Childhood Memories Depicted In a Simple Visual Language

Childhood Memories, a solo-exhibition of works by Lebanese-Armenian artist Rita Massoyan, show characters portrayed as children, yet are not childish; they are youthful, yet do not seem immature or engaged in activities associated with their age group. Though her works appear simplistic, they are charged with hidden meanings, reminding us that we are all children deep inside, forever growing, learning and making memories..

The exhibition will start on June 14th and will run till July 6th, 2019 at Art of 56th, Lebanon.

In this exhibition, the artist uses a simple visual language to convey profound and substantial narratives. Line and color dictate form, conveying universal stories relating to this developmental and crucial stage in every individual’s existence. Her canvases enlarge these cartoons and produce puzzles, through their fragmented aesthetic. Her compositions recall stained glass, with fractured shapes and pieces that somehow skilfully merge together as one.

These children appear pensive, lonely and melancholic, their expressions detached and their minds filled with mystery. They are rendered as mature in their behaviour, their infant naiveté stripped away from their gaze. It is as though they are adults trapped in an infant’s body, forced to grow up quickly and not appreciate this precious phase in life.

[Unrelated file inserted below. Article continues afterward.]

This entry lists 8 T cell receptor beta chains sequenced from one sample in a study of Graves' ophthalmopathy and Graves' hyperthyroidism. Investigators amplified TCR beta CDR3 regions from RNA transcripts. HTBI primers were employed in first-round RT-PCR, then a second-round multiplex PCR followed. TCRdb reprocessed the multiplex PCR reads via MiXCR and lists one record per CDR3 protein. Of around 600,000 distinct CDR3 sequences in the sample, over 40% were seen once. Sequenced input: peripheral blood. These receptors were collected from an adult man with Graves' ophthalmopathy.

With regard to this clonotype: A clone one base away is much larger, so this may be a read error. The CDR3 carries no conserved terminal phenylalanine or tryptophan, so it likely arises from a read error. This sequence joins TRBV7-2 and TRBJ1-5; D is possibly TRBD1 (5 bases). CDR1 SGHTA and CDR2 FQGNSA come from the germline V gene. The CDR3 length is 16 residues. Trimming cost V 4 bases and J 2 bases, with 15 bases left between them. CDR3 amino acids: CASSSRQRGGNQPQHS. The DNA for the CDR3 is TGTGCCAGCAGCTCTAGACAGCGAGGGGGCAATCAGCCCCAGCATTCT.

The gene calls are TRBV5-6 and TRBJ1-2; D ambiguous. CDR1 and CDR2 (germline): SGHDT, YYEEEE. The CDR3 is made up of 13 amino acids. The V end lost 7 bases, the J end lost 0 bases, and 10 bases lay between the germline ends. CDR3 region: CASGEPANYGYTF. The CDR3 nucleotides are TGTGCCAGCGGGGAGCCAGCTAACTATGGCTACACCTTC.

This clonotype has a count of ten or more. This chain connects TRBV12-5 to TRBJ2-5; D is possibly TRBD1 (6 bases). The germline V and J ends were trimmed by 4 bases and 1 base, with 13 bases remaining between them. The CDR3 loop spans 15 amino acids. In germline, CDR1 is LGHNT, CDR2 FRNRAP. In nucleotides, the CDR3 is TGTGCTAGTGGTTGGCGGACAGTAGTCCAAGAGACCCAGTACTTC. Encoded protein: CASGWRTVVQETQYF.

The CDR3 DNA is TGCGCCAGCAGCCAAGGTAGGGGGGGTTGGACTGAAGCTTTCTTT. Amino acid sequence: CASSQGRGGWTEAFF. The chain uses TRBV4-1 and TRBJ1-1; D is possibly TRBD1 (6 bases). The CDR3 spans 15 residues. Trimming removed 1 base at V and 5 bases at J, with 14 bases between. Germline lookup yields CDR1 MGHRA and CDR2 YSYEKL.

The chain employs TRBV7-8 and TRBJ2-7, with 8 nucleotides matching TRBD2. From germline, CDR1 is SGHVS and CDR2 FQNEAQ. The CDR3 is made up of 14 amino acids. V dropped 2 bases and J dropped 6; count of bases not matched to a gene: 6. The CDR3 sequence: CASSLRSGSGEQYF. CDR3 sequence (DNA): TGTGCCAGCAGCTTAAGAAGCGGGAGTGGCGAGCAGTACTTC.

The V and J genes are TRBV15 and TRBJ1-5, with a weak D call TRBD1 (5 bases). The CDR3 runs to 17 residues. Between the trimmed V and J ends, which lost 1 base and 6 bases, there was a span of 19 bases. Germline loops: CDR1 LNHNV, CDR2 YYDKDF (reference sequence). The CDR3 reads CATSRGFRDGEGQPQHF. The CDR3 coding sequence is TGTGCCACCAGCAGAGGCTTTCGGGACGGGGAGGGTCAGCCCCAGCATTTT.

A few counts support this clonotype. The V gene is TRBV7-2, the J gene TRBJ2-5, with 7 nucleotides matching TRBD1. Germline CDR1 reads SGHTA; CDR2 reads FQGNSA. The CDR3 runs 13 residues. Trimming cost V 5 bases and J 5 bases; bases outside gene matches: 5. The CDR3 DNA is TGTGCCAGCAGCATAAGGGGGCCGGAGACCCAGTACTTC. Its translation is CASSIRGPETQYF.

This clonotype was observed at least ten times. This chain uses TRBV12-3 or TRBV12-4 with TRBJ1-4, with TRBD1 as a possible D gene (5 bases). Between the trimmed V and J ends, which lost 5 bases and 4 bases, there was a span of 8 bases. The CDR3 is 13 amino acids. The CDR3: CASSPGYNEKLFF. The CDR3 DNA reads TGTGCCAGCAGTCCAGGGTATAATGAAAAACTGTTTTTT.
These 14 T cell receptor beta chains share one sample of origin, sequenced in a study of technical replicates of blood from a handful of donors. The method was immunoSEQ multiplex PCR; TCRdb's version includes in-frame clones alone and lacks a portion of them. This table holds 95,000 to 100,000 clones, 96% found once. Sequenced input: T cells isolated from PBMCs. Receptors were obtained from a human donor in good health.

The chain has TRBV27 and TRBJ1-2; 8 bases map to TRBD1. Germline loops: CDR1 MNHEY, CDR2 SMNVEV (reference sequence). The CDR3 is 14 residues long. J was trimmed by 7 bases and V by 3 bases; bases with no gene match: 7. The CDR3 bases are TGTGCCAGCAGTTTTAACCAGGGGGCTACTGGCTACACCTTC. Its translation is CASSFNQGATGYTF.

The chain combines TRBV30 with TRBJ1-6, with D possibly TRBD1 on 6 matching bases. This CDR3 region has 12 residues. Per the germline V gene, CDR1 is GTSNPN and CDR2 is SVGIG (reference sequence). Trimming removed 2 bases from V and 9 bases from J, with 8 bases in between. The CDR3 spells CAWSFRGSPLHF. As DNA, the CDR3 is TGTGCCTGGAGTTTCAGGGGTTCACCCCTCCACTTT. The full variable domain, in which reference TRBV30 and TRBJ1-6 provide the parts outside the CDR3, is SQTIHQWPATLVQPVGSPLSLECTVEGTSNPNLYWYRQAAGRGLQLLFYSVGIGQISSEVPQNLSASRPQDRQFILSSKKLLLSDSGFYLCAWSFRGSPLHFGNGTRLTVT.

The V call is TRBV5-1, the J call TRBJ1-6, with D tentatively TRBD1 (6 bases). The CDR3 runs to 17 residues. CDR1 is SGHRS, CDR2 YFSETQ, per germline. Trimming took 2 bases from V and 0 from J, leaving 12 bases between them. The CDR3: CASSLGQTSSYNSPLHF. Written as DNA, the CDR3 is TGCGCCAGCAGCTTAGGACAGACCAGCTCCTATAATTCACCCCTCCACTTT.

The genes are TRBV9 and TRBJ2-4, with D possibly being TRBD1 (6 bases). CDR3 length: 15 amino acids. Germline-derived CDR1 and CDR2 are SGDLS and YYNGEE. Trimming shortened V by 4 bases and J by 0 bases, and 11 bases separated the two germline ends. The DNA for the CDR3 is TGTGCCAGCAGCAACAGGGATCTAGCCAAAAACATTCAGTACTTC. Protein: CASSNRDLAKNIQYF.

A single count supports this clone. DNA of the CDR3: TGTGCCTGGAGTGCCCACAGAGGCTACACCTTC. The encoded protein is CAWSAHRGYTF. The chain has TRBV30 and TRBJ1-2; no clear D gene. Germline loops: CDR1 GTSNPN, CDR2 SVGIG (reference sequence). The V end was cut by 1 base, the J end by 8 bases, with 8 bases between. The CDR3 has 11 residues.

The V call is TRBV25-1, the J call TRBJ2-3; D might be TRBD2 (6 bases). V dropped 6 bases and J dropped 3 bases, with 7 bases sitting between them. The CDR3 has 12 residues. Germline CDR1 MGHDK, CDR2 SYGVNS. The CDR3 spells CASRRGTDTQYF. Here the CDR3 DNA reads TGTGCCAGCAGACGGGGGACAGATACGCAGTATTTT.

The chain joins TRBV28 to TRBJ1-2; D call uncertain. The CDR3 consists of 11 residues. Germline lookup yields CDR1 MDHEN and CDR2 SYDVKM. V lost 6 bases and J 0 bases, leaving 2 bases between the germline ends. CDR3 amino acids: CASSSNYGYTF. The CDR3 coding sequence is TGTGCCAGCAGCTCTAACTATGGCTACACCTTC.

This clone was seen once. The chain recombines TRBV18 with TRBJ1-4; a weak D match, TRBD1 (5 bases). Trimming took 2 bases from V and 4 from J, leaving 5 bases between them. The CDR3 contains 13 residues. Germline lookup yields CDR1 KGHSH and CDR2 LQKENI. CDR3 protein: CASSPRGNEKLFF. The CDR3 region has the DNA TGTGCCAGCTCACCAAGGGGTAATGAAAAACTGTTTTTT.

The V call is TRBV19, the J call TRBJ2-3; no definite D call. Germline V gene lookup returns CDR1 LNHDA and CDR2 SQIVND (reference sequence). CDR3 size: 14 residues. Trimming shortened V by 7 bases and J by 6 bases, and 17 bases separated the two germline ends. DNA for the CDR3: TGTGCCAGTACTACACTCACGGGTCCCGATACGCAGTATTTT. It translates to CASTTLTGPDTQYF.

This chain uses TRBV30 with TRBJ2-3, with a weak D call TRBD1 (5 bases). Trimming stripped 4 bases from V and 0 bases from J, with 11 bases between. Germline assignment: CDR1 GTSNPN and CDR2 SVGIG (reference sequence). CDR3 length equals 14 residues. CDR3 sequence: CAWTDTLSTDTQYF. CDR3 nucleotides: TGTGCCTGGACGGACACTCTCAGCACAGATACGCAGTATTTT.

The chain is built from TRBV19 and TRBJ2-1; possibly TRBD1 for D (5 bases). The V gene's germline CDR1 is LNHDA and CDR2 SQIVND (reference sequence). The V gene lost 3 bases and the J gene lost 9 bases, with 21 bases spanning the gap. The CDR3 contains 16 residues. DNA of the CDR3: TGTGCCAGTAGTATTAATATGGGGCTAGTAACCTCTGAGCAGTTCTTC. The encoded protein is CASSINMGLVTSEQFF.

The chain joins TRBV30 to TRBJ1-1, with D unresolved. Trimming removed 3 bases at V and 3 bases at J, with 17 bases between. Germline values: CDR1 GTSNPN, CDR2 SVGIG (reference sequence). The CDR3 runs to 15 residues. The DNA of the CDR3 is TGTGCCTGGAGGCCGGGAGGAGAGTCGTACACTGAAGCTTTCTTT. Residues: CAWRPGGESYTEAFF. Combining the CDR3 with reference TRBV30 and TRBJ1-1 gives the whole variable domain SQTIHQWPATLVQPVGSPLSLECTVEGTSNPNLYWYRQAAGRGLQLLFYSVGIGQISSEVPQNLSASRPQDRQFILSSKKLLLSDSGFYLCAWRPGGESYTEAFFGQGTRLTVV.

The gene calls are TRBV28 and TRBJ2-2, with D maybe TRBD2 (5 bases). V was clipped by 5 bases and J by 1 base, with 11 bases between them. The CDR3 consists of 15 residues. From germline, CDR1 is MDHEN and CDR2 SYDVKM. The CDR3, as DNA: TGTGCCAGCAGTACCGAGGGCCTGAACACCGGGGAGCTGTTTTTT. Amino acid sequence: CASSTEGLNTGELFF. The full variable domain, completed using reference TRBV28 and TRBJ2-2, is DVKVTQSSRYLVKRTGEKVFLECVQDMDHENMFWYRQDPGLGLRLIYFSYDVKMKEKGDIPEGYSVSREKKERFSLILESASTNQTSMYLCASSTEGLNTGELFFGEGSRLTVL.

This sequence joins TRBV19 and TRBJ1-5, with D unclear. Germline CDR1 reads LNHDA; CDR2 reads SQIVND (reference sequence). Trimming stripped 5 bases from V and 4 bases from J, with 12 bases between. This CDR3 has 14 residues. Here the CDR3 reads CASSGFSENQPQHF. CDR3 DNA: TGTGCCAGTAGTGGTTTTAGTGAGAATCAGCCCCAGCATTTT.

Massoyan’s paintings confront fiction to truth, using the cartoon aesthetic to allude to youth and to innocence. She compiles recollections of a both personal and ubiquitous childhood, capturing the purity of a child’s spirit through the expressive use of colour. She paints memories that are bittersweet, and subliminally implores the viewer to look back and appreciate the most beautiful gift of all, which is youth, as it is fleeting and only reminiscence remains.


Art on 56th is proud to announce . Having launched her career while studying Fine Arts, Massoyan’s paintings are rendered in the cartoon style and pay tribute to the childhood identity. She depicts children in various poses and settings, yet liberates these caricatures from their comic nature, and focuses instead on emotions, memories and maturity.

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